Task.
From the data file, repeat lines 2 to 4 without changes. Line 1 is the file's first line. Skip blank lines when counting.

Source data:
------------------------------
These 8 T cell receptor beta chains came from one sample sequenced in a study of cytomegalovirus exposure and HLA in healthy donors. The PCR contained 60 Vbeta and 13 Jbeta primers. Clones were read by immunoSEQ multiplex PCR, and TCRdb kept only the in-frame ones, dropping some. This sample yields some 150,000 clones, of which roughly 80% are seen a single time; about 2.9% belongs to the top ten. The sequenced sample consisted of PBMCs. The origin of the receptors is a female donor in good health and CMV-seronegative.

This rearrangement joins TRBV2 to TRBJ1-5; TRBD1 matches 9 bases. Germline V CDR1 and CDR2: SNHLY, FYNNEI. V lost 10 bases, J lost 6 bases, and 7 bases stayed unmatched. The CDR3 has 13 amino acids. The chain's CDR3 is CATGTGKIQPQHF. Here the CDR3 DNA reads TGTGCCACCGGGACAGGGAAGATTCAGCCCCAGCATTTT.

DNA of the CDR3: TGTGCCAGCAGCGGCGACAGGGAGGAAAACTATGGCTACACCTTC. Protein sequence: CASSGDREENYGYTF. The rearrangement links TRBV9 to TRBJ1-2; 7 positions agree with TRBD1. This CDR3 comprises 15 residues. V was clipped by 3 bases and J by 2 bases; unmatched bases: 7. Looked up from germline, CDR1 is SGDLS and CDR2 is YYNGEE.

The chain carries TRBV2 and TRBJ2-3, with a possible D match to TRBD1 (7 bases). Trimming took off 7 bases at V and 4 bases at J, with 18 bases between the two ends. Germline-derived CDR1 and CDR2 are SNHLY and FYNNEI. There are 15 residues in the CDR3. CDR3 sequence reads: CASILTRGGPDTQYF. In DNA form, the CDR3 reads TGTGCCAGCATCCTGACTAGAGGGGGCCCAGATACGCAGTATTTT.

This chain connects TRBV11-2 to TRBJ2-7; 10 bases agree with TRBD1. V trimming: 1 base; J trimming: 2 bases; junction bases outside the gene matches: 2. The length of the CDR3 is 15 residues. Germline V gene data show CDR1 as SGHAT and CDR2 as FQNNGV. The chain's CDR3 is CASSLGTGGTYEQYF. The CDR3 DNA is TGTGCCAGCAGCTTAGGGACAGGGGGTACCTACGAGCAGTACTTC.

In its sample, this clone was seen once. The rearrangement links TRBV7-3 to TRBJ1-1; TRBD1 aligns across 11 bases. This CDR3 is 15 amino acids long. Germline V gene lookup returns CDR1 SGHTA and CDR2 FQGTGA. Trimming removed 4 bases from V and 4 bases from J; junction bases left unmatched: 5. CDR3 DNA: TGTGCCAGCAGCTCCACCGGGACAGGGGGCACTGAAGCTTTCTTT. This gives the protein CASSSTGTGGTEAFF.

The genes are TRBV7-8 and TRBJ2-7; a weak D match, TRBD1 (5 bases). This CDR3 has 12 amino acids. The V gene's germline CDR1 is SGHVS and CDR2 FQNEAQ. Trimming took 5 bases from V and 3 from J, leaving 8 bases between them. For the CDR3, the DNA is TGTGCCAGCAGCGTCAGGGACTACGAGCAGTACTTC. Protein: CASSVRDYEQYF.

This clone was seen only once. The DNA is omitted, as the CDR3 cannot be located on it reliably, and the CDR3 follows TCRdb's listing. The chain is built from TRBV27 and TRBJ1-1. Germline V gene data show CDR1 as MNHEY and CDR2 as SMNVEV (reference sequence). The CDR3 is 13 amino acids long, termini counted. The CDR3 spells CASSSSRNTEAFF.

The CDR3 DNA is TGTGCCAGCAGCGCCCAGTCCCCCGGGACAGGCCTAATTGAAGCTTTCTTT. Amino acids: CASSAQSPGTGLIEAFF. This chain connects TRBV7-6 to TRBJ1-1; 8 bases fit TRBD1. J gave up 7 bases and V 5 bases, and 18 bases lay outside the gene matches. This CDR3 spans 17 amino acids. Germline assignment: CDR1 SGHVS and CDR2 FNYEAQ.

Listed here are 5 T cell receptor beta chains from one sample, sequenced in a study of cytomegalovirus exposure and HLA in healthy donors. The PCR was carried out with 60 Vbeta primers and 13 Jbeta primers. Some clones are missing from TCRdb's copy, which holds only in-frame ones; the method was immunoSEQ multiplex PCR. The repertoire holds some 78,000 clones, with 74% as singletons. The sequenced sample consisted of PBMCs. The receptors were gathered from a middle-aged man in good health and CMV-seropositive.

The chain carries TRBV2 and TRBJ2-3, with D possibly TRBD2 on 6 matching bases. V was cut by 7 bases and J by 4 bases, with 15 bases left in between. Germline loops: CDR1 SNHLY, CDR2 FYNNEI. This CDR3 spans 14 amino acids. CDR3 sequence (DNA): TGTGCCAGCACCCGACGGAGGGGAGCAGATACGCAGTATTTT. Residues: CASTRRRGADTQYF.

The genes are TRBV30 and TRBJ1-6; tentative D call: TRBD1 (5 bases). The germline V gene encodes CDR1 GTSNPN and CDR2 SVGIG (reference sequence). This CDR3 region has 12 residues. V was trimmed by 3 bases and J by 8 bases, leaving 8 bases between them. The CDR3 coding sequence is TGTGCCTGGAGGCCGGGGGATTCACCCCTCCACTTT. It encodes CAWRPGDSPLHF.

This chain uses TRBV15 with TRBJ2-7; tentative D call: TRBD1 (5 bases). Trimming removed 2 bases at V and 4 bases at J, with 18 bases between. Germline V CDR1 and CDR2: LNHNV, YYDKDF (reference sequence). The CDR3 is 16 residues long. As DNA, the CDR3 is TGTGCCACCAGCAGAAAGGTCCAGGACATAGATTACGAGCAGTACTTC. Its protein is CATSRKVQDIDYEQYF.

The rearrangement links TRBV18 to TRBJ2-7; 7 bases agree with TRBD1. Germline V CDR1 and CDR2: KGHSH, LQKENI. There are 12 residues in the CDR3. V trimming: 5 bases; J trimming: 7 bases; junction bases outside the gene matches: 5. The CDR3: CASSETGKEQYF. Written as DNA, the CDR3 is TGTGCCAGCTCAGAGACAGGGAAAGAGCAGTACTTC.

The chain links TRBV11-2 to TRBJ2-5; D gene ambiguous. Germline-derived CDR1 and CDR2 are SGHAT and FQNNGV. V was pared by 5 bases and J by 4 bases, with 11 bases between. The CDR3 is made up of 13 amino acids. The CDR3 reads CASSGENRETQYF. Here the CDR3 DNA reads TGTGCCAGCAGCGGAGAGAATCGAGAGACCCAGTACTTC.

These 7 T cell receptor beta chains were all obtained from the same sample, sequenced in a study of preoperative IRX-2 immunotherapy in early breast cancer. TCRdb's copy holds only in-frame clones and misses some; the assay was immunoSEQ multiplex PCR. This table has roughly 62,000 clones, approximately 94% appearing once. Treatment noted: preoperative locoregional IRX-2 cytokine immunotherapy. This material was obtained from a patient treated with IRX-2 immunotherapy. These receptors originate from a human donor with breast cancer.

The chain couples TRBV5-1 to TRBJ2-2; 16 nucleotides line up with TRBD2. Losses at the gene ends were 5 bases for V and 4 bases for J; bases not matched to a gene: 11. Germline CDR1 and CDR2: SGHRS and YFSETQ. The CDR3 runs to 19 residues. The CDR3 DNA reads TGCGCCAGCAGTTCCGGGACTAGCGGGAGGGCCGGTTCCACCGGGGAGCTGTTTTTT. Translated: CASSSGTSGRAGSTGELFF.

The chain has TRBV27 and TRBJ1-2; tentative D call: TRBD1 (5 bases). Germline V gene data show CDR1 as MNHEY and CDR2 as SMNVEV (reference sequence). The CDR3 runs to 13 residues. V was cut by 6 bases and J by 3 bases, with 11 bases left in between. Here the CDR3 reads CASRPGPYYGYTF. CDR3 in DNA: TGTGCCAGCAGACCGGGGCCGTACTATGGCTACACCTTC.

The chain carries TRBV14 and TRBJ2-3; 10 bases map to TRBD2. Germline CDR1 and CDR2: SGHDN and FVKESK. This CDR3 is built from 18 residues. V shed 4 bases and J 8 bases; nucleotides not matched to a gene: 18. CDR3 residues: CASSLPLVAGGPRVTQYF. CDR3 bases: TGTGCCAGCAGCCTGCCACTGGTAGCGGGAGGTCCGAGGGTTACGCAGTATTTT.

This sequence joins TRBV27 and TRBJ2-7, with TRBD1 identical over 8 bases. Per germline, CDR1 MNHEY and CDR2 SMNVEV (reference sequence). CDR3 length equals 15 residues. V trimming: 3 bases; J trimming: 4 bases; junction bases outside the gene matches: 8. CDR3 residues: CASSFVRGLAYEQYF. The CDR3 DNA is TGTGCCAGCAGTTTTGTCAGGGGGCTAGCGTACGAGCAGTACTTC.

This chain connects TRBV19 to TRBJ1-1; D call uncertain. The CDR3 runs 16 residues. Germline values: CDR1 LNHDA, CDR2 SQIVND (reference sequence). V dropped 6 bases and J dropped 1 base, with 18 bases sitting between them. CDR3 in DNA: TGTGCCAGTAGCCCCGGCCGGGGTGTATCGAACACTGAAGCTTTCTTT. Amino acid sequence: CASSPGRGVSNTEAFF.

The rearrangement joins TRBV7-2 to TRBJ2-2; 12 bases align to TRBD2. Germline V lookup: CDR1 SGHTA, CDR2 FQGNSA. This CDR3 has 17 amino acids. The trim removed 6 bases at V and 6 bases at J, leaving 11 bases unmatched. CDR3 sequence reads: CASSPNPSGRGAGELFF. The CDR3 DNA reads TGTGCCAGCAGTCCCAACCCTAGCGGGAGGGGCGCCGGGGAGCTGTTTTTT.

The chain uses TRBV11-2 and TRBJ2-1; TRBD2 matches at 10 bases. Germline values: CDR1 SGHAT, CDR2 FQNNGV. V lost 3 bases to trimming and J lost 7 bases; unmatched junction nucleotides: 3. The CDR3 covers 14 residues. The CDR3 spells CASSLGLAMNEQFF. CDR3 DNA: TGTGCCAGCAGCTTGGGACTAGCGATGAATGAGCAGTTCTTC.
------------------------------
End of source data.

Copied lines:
This rearrangement joins TRBV2 to TRBJ1-5; TRBD1 matches 9 bases. Germline V CDR1 and CDR2: SNHLY, FYNNEI. V lost 10 bases, J lost 6 bases, and 7 bases stayed unmatched. The CDR3 has 13 amino acids. The chain's CDR3 is CATGTGKIQPQHF. Here the CDR3 DNA reads TGTGCCACCGGGACAGGGAAGATTCAGCCCCAGCATTTT.

DNA of the CDR3: TGTGCCAGCAGCGGCGACAGGGAGGAAAACTATGGCTACACCTTC. Protein sequence: CASSGDREENYGYTF. The rearrangement links TRBV9 to TRBJ1-2; 7 positions agree with TRBD1. This CDR3 comprises 15 residues. V was clipped by 3 bases and J by 2 bases; unmatched bases: 7. Looked up from germline, CDR1 is SGDLS and CDR2 is YYNGEE.

The chain carries TRBV2 and TRBJ2-3, with a possible D match to TRBD1 (7 bases). Trimming took off 7 bases at V and 4 bases at J, with 18 bases between the two ends. Germline-derived CDR1 and CDR2 are SNHLY and FYNNEI. There are 15 residues in the CDR3. CDR3 sequence reads: CASILTRGGPDTQYF. In DNA form, the CDR3 reads TGTGCCAGCATCCTGACTAGAGGGGGCCCAGATACGCAGTATTTT.